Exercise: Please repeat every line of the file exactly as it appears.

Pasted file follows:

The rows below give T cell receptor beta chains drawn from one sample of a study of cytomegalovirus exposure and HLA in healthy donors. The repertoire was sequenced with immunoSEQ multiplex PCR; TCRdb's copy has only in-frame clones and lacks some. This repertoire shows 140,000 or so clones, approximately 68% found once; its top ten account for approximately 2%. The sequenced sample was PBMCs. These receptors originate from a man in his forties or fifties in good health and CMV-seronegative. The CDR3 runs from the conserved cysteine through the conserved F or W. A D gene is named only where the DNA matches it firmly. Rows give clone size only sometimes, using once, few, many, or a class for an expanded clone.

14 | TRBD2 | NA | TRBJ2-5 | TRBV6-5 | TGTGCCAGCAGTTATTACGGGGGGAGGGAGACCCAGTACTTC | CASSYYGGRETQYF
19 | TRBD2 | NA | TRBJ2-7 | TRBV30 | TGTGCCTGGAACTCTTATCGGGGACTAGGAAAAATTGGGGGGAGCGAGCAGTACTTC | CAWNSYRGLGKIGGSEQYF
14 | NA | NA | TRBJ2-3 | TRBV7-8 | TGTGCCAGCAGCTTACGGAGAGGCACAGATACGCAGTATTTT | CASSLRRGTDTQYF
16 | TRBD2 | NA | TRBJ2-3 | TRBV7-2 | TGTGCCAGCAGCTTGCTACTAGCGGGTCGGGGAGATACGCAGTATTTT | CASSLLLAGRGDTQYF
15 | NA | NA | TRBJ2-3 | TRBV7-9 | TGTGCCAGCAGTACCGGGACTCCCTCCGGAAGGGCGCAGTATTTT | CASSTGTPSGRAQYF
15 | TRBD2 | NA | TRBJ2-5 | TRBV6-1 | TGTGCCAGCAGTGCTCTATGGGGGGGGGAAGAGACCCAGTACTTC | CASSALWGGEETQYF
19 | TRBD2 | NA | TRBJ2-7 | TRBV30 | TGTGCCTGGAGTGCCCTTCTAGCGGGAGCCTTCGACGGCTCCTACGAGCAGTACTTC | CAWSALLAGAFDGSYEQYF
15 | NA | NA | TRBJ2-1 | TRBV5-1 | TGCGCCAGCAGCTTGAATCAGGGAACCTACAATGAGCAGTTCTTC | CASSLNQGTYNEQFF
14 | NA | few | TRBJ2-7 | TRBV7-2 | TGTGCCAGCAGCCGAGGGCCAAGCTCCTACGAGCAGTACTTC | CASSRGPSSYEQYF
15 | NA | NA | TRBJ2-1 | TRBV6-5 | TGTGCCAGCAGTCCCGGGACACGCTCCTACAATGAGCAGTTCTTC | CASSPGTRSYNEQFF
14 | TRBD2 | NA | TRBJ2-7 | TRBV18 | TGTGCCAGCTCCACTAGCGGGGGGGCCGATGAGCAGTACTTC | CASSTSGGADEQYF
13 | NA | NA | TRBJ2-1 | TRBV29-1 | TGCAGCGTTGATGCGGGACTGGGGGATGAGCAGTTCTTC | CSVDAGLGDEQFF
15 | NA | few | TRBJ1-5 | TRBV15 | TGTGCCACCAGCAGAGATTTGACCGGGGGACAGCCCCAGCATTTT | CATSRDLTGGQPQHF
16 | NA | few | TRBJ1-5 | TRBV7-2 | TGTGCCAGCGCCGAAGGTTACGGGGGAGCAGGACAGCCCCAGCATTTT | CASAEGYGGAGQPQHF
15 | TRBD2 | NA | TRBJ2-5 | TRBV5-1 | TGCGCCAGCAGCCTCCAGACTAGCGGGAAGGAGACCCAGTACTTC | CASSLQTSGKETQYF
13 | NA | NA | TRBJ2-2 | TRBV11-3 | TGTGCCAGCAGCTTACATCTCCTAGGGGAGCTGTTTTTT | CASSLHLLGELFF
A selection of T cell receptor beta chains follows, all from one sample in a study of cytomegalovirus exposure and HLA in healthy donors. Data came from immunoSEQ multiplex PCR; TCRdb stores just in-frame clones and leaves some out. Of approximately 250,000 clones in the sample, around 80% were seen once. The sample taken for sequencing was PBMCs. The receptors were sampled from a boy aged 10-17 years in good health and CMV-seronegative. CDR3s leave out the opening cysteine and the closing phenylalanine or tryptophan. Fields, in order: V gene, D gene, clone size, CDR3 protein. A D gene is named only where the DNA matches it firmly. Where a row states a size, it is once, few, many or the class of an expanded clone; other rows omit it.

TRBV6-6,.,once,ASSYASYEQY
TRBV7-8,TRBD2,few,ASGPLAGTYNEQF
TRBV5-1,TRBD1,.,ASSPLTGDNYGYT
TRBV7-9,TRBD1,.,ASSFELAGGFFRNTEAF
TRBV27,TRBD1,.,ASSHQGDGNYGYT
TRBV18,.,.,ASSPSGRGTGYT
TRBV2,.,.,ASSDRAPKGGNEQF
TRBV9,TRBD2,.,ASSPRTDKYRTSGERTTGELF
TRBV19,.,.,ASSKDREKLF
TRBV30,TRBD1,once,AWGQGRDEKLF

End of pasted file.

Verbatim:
The rows below give T cell receptor beta chains drawn from one sample of a study of cytomegalovirus exposure and HLA in healthy donors. The repertoire was sequenced with immunoSEQ multiplex PCR; TCRdb's copy has only in-frame clones and lacks some. This repertoire shows 140,000 or so clones, approximately 68% found once; its top ten account for approximately 2%. The sequenced sample was PBMCs. These receptors originate from a man in his forties or fifties in good health and CMV-seronegative. The CDR3 runs from the conserved cysteine through the conserved F or W. A D gene is named only where the DNA matches it firmly. Rows give clone size only sometimes, using once, few, many, or a class for an expanded clone.

14 | TRBD2 | NA | TRBJ2-5 | TRBV6-5 | TGTGCCAGCAGTTATTACGGGGGGAGGGAGACCCAGTACTTC | CASSYYGGRETQYF
19 | TRBD2 | NA | TRBJ2-7 | TRBV30 | TGTGCCTGGAACTCTTATCGGGGACTAGGAAAAATTGGGGGGAGCGAGCAGTACTTC | CAWNSYRGLGKIGGSEQYF
14 | NA | NA | TRBJ2-3 | TRBV7-8 | TGTGCCAGCAGCTTACGGAGAGGCACAGATACGCAGTATTTT | CASSLRRGTDTQYF
16 | TRBD2 | NA | TRBJ2-3 | TRBV7-2 | TGTGCCAGCAGCTTGCTACTAGCGGGTCGGGGAGATACGCAGTATTTT | CASSLLLAGRGDTQYF
15 | NA | NA | TRBJ2-3 | TRBV7-9 | TGTGCCAGCAGTACCGGGACTCCCTCCGGAAGGGCGCAGTATTTT | CASSTGTPSGRAQYF
15 | TRBD2 | NA | TRBJ2-5 | TRBV6-1 | TGTGCCAGCAGTGCTCTATGGGGGGGGGAAGAGACCCAGTACTTC | CASSALWGGEETQYF
19 | TRBD2 | NA | TRBJ2-7 | TRBV30 | TGTGCCTGGAGTGCCCTTCTAGCGGGAGCCTTCGACGGCTCCTACGAGCAGTACTTC | CAWSALLAGAFDGSYEQYF
15 | NA | NA | TRBJ2-1 | TRBV5-1 | TGCGCCAGCAGCTTGAATCAGGGAACCTACAATGAGCAGTTCTTC | CASSLNQGTYNEQFF
14 | NA | few | TRBJ2-7 | TRBV7-2 | TGTGCCAGCAGCCGAGGGCCAAGCTCCTACGAGCAGTACTTC | CASSRGPSSYEQYF
15 | NA | NA | TRBJ2-1 | TRBV6-5 | TGTGCCAGCAGTCCCGGGACACGCTCCTACAATGAGCAGTTCTTC | CASSPGTRSYNEQFF
14 | TRBD2 | NA | TRBJ2-7 | TRBV18 | TGTGCCAGCTCCACTAGCGGGGGGGCCGATGAGCAGTACTTC | CASSTSGGADEQYF
13 | NA | NA | TRBJ2-1 | TRBV29-1 | TGCAGCGTTGATGCGGGACTGGGGGATGAGCAGTTCTTC | CSVDAGLGDEQFF
15 | NA | few | TRBJ1-5 | TRBV15 | TGTGCCACCAGCAGAGATTTGACCGGGGGACAGCCCCAGCATTTT | CATSRDLTGGQPQHF
16 | NA | few | TRBJ1-5 | TRBV7-2 | TGTGCCAGCGCCGAAGGTTACGGGGGAGCAGGACAGCCCCAGCATTTT | CASAEGYGGAGQPQHF
15 | TRBD2 | NA | TRBJ2-5 | TRBV5-1 | TGCGCCAGCAGCCTCCAGACTAGCGGGAAGGAGACCCAGTACTTC | CASSLQTSGKETQYF
13 | NA | NA | TRBJ2-2 | TRBV11-3 | TGTGCCAGCAGCTTACATCTCCTAGGGGAGCTGTTTTTT | CASSLHLLGELFF
A selection of T cell receptor beta chains follows, all from one sample in a study of cytomegalovirus exposure and HLA in healthy donors. Data came from immunoSEQ multiplex PCR; TCRdb stores just in-frame clones and leaves some out. Of approximately 250,000 clones in the sample, around 80% were seen once. The sample taken for sequencing was PBMCs. The receptors were sampled from a boy aged 10-17 years in good health and CMV-seronegative. CDR3s leave out the opening cysteine and the closing phenylalanine or tryptophan. Fields, in order: V gene, D gene, clone size, CDR3 protein. A D gene is named only where the DNA matches it firmly. Where a row states a size, it is once, few, many or the class of an expanded clone; other rows omit it.

TRBV6-6,.,once,ASSYASYEQY
TRBV7-8,TRBD2,few,ASGPLAGTYNEQF
TRBV5-1,TRBD1,.,ASSPLTGDNYGYT
TRBV7-9,TRBD1,.,ASSFELAGGFFRNTEAF
TRBV27,TRBD1,.,ASSHQGDGNYGYT
TRBV18,.,.,ASSPSGRGTGYT
TRBV2,.,.,ASSDRAPKGGNEQF
TRBV9,TRBD2,.,ASSPRTDKYRTSGERTTGELF
TRBV19,.,.,ASSKDREKLF
TRBV30,TRBD1,once,AWGQGRDEKLF